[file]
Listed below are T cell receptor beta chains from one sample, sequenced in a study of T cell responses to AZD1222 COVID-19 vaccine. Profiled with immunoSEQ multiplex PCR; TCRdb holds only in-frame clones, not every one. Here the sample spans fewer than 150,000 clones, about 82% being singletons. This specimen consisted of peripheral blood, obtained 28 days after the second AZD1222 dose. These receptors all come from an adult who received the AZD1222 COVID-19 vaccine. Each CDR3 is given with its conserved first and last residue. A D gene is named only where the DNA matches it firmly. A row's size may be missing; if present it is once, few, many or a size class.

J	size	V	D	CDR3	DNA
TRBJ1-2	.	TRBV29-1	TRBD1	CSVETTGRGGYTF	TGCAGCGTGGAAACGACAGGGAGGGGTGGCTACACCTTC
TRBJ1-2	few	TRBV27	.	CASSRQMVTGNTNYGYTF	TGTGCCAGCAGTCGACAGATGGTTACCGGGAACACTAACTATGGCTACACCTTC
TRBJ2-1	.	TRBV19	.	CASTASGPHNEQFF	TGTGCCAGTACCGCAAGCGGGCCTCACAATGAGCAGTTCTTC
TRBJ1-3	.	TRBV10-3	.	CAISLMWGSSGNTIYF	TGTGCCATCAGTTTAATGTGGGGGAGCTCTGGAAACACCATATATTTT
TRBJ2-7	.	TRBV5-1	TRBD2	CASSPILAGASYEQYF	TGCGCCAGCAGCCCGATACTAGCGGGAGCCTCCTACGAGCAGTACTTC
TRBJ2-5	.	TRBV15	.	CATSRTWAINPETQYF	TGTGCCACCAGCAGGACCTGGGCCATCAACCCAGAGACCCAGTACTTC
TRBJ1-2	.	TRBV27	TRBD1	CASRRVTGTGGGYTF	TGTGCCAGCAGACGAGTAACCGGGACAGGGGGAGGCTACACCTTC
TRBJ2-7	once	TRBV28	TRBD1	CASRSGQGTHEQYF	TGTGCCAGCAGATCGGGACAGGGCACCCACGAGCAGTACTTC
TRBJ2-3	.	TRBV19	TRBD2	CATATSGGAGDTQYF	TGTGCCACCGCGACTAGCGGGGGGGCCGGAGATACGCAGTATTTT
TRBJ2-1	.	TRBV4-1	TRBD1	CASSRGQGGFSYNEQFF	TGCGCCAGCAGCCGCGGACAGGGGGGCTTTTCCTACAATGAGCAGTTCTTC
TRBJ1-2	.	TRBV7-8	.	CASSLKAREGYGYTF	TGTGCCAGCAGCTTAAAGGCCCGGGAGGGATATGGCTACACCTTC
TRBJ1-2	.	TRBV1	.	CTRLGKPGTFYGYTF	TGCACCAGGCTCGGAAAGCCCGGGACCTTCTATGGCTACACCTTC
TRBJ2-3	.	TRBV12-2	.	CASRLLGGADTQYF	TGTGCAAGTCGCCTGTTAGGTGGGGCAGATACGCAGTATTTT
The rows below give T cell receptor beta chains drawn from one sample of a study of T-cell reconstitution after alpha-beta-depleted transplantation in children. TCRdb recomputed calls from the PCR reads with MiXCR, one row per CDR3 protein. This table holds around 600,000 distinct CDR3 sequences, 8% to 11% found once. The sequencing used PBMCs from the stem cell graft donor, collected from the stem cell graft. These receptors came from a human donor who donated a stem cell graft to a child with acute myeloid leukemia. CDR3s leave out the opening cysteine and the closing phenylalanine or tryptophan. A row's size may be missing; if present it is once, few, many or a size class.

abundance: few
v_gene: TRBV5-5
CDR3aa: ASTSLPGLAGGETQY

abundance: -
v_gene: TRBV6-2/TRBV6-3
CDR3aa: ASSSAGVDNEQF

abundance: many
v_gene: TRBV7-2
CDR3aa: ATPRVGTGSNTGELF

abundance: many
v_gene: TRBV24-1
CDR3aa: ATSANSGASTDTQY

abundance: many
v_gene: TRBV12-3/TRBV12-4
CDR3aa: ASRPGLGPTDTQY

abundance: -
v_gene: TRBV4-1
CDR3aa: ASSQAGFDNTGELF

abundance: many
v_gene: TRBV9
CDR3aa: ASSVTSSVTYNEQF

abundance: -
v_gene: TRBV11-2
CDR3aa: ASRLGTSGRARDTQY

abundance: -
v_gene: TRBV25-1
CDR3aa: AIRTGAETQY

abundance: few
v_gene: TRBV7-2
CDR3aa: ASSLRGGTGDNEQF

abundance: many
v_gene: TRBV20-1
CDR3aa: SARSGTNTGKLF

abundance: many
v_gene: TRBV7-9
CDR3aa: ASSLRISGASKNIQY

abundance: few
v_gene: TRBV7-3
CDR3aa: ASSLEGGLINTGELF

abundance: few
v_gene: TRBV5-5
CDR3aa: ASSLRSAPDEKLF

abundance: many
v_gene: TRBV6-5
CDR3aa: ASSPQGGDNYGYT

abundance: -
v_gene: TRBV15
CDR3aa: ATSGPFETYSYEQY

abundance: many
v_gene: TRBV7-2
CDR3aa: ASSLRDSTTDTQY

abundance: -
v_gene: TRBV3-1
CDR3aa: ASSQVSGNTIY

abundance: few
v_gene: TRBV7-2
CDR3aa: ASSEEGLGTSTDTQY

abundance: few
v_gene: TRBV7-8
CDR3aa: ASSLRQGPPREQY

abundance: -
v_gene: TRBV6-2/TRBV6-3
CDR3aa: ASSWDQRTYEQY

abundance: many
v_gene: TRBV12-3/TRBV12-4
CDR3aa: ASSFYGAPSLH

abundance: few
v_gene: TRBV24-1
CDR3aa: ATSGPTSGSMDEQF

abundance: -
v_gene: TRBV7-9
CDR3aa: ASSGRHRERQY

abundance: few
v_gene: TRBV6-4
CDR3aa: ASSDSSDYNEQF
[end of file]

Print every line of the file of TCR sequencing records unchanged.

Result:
Listed below are T cell receptor beta chains from one sample, sequenced in a study of T cell responses to AZD1222 COVID-19 vaccine. Profiled with immunoSEQ multiplex PCR; TCRdb holds only in-frame clones, not every one. Here the sample spans fewer than 150,000 clones, about 82% being singletons. This specimen consisted of peripheral blood, obtained 28 days after the second AZD1222 dose. These receptors all come from an adult who received the AZD1222 COVID-19 vaccine. Each CDR3 is given with its conserved first and last residue. A D gene is named only where the DNA matches it firmly. A row's size may be missing; if present it is once, few, many or a size class.

J	size	V	D	CDR3	DNA
TRBJ1-2	.	TRBV29-1	TRBD1	CSVETTGRGGYTF	TGCAGCGTGGAAACGACAGGGAGGGGTGGCTACACCTTC
TRBJ1-2	few	TRBV27	.	CASSRQMVTGNTNYGYTF	TGTGCCAGCAGTCGACAGATGGTTACCGGGAACACTAACTATGGCTACACCTTC
TRBJ2-1	.	TRBV19	.	CASTASGPHNEQFF	TGTGCCAGTACCGCAAGCGGGCCTCACAATGAGCAGTTCTTC
TRBJ1-3	.	TRBV10-3	.	CAISLMWGSSGNTIYF	TGTGCCATCAGTTTAATGTGGGGGAGCTCTGGAAACACCATATATTTT
TRBJ2-7	.	TRBV5-1	TRBD2	CASSPILAGASYEQYF	TGCGCCAGCAGCCCGATACTAGCGGGAGCCTCCTACGAGCAGTACTTC
TRBJ2-5	.	TRBV15	.	CATSRTWAINPETQYF	TGTGCCACCAGCAGGACCTGGGCCATCAACCCAGAGACCCAGTACTTC
TRBJ1-2	.	TRBV27	TRBD1	CASRRVTGTGGGYTF	TGTGCCAGCAGACGAGTAACCGGGACAGGGGGAGGCTACACCTTC
TRBJ2-7	once	TRBV28	TRBD1	CASRSGQGTHEQYF	TGTGCCAGCAGATCGGGACAGGGCACCCACGAGCAGTACTTC
TRBJ2-3	.	TRBV19	TRBD2	CATATSGGAGDTQYF	TGTGCCACCGCGACTAGCGGGGGGGCCGGAGATACGCAGTATTTT
TRBJ2-1	.	TRBV4-1	TRBD1	CASSRGQGGFSYNEQFF	TGCGCCAGCAGCCGCGGACAGGGGGGCTTTTCCTACAATGAGCAGTTCTTC
TRBJ1-2	.	TRBV7-8	.	CASSLKAREGYGYTF	TGTGCCAGCAGCTTAAAGGCCCGGGAGGGATATGGCTACACCTTC
TRBJ1-2	.	TRBV1	.	CTRLGKPGTFYGYTF	TGCACCAGGCTCGGAAAGCCCGGGACCTTCTATGGCTACACCTTC
TRBJ2-3	.	TRBV12-2	.	CASRLLGGADTQYF	TGTGCAAGTCGCCTGTTAGGTGGGGCAGATACGCAGTATTTT
The rows below give T cell receptor beta chains drawn from one sample of a study of T-cell reconstitution after alpha-beta-depleted transplantation in children. TCRdb recomputed calls from the PCR reads with MiXCR, one row per CDR3 protein. This table holds around 600,000 distinct CDR3 sequences, 8% to 11% found once. The sequencing used PBMCs from the stem cell graft donor, collected from the stem cell graft. These receptors came from a human donor who donated a stem cell graft to a child with acute myeloid leukemia. CDR3s leave out the opening cysteine and the closing phenylalanine or tryptophan. A row's size may be missing; if present it is once, few, many or a size class.

abundance: few
v_gene: TRBV5-5
CDR3aa: ASTSLPGLAGGETQY

abundance: -
v_gene: TRBV6-2/TRBV6-3
CDR3aa: ASSSAGVDNEQF

abundance: many
v_gene: TRBV7-2
CDR3aa: ATPRVGTGSNTGELF

abundance: many
v_gene: TRBV24-1
CDR3aa: ATSANSGASTDTQY

abundance: many
v_gene: TRBV12-3/TRBV12-4
CDR3aa: ASRPGLGPTDTQY

abundance: -
v_gene: TRBV4-1
CDR3aa: ASSQAGFDNTGELF

abundance: many
v_gene: TRBV9
CDR3aa: ASSVTSSVTYNEQF

abundance: -
v_gene: TRBV11-2
CDR3aa: ASRLGTSGRARDTQY

abundance: -
v_gene: TRBV25-1
CDR3aa: AIRTGAETQY

abundance: few
v_gene: TRBV7-2
CDR3aa: ASSLRGGTGDNEQF

abundance: many
v_gene: TRBV20-1
CDR3aa: SARSGTNTGKLF

abundance: many
v_gene: TRBV7-9
CDR3aa: ASSLRISGASKNIQY

abundance: few
v_gene: TRBV7-3
CDR3aa: ASSLEGGLINTGELF

abundance: few
v_gene: TRBV5-5
CDR3aa: ASSLRSAPDEKLF

abundance: many
v_gene: TRBV6-5
CDR3aa: ASSPQGGDNYGYT

abundance: -
v_gene: TRBV15
CDR3aa: ATSGPFETYSYEQY

abundance: many
v_gene: TRBV7-2
CDR3aa: ASSLRDSTTDTQY

abundance: -
v_gene: TRBV3-1
CDR3aa: ASSQVSGNTIY

abundance: few
v_gene: TRBV7-2
CDR3aa: ASSEEGLGTSTDTQY

abundance: few
v_gene: TRBV7-8
CDR3aa: ASSLRQGPPREQY

abundance: -
v_gene: TRBV6-2/TRBV6-3
CDR3aa: ASSWDQRTYEQY

abundance: many
v_gene: TRBV12-3/TRBV12-4
CDR3aa: ASSFYGAPSLH

abundance: few
v_gene: TRBV24-1
CDR3aa: ATSGPTSGSMDEQF

abundance: -
v_gene: TRBV7-9
CDR3aa: ASSGRHRERQY

abundance: few
v_gene: TRBV6-4
CDR3aa: ASSDSSDYNEQF